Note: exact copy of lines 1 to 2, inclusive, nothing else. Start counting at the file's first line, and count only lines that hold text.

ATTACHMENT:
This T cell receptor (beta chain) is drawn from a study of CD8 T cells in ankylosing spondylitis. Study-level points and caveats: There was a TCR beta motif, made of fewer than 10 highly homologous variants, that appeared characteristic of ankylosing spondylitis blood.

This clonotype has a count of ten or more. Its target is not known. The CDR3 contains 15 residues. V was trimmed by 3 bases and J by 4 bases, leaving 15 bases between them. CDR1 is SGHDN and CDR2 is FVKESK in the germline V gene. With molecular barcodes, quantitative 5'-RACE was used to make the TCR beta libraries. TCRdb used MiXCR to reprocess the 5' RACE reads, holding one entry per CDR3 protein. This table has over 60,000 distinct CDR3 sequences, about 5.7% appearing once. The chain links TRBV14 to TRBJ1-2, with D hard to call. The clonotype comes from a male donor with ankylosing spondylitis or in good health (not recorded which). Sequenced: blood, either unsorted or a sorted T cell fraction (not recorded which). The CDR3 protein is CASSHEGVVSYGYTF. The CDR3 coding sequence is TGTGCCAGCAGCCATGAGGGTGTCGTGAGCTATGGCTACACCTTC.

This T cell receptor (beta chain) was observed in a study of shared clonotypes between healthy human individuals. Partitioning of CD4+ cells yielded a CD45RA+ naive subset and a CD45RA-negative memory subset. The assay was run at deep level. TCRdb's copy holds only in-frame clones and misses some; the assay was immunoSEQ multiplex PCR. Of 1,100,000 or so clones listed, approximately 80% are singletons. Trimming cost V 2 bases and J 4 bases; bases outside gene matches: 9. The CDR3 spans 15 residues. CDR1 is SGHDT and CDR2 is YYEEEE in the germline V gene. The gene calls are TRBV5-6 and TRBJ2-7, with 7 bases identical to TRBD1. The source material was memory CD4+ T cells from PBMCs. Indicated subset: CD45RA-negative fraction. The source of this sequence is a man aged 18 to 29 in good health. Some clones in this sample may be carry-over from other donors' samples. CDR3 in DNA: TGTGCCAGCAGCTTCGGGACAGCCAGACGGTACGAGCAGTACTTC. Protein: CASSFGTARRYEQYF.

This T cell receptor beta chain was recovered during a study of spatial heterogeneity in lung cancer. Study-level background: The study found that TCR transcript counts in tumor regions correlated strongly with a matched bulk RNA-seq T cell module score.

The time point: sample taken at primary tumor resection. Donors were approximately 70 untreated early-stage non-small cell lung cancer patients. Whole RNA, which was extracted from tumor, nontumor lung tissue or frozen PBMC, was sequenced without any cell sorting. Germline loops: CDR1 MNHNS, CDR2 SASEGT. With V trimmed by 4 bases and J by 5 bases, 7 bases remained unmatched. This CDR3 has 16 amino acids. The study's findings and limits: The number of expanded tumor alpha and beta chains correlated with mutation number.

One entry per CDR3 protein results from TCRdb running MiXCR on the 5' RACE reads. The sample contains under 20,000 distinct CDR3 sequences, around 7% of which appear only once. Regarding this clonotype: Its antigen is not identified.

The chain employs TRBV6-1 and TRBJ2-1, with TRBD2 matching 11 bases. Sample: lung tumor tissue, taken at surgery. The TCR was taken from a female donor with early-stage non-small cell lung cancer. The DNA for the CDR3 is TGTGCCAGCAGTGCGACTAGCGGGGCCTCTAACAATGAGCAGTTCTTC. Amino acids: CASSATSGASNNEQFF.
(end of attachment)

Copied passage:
This T cell receptor (beta chain) is drawn from a study of CD8 T cells in ankylosing spondylitis. Study-level points and caveats: There was a TCR beta motif, made of fewer than 10 highly homologous variants, that appeared characteristic of ankylosing spondylitis blood.

This clonotype has a count of ten or more. Its target is not known. The CDR3 contains 15 residues. V was trimmed by 3 bases and J by 4 bases, leaving 15 bases between them. CDR1 is SGHDN and CDR2 is FVKESK in the germline V gene. With molecular barcodes, quantitative 5'-RACE was used to make the TCR beta libraries. TCRdb used MiXCR to reprocess the 5' RACE reads, holding one entry per CDR3 protein. This table has over 60,000 distinct CDR3 sequences, about 5.7% appearing once. The chain links TRBV14 to TRBJ1-2, with D hard to call. The clonotype comes from a male donor with ankylosing spondylitis or in good health (not recorded which). Sequenced: blood, either unsorted or a sorted T cell fraction (not recorded which). The CDR3 protein is CASSHEGVVSYGYTF. The CDR3 coding sequence is TGTGCCAGCAGCCATGAGGGTGTCGTGAGCTATGGCTACACCTTC.